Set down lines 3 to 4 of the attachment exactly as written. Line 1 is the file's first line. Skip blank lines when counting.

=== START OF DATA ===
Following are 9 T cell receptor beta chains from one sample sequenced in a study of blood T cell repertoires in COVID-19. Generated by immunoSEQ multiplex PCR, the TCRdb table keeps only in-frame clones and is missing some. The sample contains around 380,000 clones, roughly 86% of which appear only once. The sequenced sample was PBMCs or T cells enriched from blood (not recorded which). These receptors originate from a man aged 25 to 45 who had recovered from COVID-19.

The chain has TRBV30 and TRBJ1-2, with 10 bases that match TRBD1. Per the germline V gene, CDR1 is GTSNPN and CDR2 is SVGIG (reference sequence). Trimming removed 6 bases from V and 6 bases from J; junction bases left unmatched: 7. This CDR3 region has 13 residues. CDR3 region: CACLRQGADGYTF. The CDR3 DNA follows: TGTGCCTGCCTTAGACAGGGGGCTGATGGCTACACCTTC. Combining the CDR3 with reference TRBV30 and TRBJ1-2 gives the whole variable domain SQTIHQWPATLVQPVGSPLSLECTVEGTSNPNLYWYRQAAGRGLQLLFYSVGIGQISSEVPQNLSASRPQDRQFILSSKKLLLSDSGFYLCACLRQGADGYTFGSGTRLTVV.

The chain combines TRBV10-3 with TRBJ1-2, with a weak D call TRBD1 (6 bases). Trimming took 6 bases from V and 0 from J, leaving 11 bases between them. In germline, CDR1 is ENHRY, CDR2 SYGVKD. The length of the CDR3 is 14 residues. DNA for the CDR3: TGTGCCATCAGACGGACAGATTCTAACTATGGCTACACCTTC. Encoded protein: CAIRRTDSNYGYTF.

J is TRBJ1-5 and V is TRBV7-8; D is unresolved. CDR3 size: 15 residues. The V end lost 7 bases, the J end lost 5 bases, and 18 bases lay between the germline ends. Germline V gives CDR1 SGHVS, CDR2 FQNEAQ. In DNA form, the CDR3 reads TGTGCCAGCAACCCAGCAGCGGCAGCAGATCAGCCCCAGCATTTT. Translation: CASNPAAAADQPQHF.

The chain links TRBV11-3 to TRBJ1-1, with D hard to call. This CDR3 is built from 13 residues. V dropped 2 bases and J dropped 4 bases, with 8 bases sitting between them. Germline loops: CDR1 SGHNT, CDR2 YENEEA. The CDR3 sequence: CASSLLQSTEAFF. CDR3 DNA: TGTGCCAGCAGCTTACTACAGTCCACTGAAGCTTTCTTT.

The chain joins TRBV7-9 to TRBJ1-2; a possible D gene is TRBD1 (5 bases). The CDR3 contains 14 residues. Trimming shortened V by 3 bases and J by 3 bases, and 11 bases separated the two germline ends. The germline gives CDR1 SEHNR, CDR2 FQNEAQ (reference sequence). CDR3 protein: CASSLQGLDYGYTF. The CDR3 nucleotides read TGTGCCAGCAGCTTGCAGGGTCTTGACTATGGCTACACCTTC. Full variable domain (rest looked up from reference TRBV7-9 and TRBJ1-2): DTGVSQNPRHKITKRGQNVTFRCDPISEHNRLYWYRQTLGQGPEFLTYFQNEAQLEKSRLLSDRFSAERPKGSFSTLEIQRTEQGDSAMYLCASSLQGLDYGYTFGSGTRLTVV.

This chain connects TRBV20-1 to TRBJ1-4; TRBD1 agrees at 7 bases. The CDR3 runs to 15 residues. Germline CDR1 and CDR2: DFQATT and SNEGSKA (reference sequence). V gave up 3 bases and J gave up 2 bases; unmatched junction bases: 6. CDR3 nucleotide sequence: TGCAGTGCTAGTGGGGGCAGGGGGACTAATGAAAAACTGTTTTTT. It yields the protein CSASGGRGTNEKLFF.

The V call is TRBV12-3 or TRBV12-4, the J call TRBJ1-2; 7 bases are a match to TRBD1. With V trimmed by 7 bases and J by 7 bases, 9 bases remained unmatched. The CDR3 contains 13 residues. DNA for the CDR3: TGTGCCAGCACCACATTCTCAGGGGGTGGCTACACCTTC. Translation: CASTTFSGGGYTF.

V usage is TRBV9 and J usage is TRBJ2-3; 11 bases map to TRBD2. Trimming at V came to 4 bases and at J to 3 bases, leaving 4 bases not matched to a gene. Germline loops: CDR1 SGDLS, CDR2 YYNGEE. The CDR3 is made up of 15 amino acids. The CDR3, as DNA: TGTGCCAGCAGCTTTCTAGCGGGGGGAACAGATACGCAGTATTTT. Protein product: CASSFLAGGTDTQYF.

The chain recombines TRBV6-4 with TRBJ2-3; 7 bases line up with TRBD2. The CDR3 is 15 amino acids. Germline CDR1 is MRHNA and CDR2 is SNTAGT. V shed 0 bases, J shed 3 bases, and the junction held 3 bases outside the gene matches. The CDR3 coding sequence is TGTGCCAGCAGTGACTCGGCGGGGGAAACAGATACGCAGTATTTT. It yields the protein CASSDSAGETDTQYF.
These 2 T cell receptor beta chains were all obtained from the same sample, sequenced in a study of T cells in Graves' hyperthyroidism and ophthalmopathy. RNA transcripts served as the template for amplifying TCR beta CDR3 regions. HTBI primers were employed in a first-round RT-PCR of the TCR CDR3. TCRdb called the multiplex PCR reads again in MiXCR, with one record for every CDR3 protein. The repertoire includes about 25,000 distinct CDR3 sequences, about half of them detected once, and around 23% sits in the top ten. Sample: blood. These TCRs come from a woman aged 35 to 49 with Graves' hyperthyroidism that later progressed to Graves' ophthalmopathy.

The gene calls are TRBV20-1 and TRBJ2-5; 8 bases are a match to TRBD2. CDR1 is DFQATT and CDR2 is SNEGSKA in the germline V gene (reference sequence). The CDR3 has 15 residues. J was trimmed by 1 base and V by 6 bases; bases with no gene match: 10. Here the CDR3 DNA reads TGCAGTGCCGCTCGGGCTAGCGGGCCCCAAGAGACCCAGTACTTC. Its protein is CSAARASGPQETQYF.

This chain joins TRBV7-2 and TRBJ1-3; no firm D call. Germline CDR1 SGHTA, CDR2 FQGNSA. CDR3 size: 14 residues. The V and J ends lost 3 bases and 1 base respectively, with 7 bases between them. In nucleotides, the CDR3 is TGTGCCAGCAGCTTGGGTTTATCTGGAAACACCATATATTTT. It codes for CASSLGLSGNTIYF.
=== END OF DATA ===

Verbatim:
The chain combines TRBV10-3 with TRBJ1-2, with a weak D call TRBD1 (6 bases). Trimming took 6 bases from V and 0 from J, leaving 11 bases between them. In germline, CDR1 is ENHRY, CDR2 SYGVKD. The length of the CDR3 is 14 residues. DNA for the CDR3: TGTGCCATCAGACGGACAGATTCTAACTATGGCTACACCTTC. Encoded protein: CAIRRTDSNYGYTF.

J is TRBJ1-5 and V is TRBV7-8; D is unresolved. CDR3 size: 15 residues. The V end lost 7 bases, the J end lost 5 bases, and 18 bases lay between the germline ends. Germline V gives CDR1 SGHVS, CDR2 FQNEAQ. In DNA form, the CDR3 reads TGTGCCAGCAACCCAGCAGCGGCAGCAGATCAGCCCCAGCATTTT. Translation: CASNPAAAADQPQHF.